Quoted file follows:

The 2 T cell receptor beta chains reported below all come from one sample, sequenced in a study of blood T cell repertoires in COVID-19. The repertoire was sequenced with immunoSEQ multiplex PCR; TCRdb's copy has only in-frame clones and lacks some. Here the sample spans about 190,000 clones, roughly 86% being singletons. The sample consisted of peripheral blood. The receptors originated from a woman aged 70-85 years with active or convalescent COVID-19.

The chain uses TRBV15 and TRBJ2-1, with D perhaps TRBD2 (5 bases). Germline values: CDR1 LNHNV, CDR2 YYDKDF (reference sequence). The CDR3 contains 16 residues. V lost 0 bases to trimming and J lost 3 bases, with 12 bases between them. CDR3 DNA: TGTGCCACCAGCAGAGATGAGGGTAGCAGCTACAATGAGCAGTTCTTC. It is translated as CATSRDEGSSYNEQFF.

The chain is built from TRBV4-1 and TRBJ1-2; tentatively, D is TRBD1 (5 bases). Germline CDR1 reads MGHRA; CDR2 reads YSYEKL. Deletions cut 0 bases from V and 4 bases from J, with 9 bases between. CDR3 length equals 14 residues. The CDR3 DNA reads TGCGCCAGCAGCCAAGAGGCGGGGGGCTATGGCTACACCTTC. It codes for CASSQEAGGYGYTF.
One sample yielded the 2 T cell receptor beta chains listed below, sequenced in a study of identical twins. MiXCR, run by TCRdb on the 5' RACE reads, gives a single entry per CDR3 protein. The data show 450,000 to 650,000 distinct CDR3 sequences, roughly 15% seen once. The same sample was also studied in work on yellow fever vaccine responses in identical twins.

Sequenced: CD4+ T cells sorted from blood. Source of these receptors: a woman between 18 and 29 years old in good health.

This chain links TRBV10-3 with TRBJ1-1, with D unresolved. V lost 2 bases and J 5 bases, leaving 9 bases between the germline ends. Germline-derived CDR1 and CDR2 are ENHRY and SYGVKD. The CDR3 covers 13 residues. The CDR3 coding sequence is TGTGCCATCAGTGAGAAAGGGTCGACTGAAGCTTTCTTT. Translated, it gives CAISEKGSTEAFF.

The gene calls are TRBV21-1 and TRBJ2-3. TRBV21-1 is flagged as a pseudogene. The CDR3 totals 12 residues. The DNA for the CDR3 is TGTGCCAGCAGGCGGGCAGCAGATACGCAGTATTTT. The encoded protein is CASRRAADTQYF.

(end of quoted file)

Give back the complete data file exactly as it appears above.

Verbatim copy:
The 2 T cell receptor beta chains reported below all come from one sample, sequenced in a study of blood T cell repertoires in COVID-19. The repertoire was sequenced with immunoSEQ multiplex PCR; TCRdb's copy has only in-frame clones and lacks some. Here the sample spans about 190,000 clones, roughly 86% being singletons. The sample consisted of peripheral blood. The receptors originated from a woman aged 70-85 years with active or convalescent COVID-19.

The chain uses TRBV15 and TRBJ2-1, with D perhaps TRBD2 (5 bases). Germline values: CDR1 LNHNV, CDR2 YYDKDF (reference sequence). The CDR3 contains 16 residues. V lost 0 bases to trimming and J lost 3 bases, with 12 bases between them. CDR3 DNA: TGTGCCACCAGCAGAGATGAGGGTAGCAGCTACAATGAGCAGTTCTTC. It is translated as CATSRDEGSSYNEQFF.

The chain is built from TRBV4-1 and TRBJ1-2; tentatively, D is TRBD1 (5 bases). Germline CDR1 reads MGHRA; CDR2 reads YSYEKL. Deletions cut 0 bases from V and 4 bases from J, with 9 bases between. CDR3 length equals 14 residues. The CDR3 DNA reads TGCGCCAGCAGCCAAGAGGCGGGGGGCTATGGCTACACCTTC. It codes for CASSQEAGGYGYTF.
One sample yielded the 2 T cell receptor beta chains listed below, sequenced in a study of identical twins. MiXCR, run by TCRdb on the 5' RACE reads, gives a single entry per CDR3 protein. The data show 450,000 to 650,000 distinct CDR3 sequences, roughly 15% seen once. The same sample was also studied in work on yellow fever vaccine responses in identical twins.

Sequenced: CD4+ T cells sorted from blood. Source of these receptors: a woman between 18 and 29 years old in good health.

This chain links TRBV10-3 with TRBJ1-1, with D unresolved. V lost 2 bases and J 5 bases, leaving 9 bases between the germline ends. Germline-derived CDR1 and CDR2 are ENHRY and SYGVKD. The CDR3 covers 13 residues. The CDR3 coding sequence is TGTGCCATCAGTGAGAAAGGGTCGACTGAAGCTTTCTTT. Translated, it gives CAISEKGSTEAFF.

The gene calls are TRBV21-1 and TRBJ2-3. TRBV21-1 is flagged as a pseudogene. The CDR3 totals 12 residues. The DNA for the CDR3 is TGTGCCAGCAGGCGGGCAGCAGATACGCAGTATTTT. The encoded protein is CASRRAADTQYF.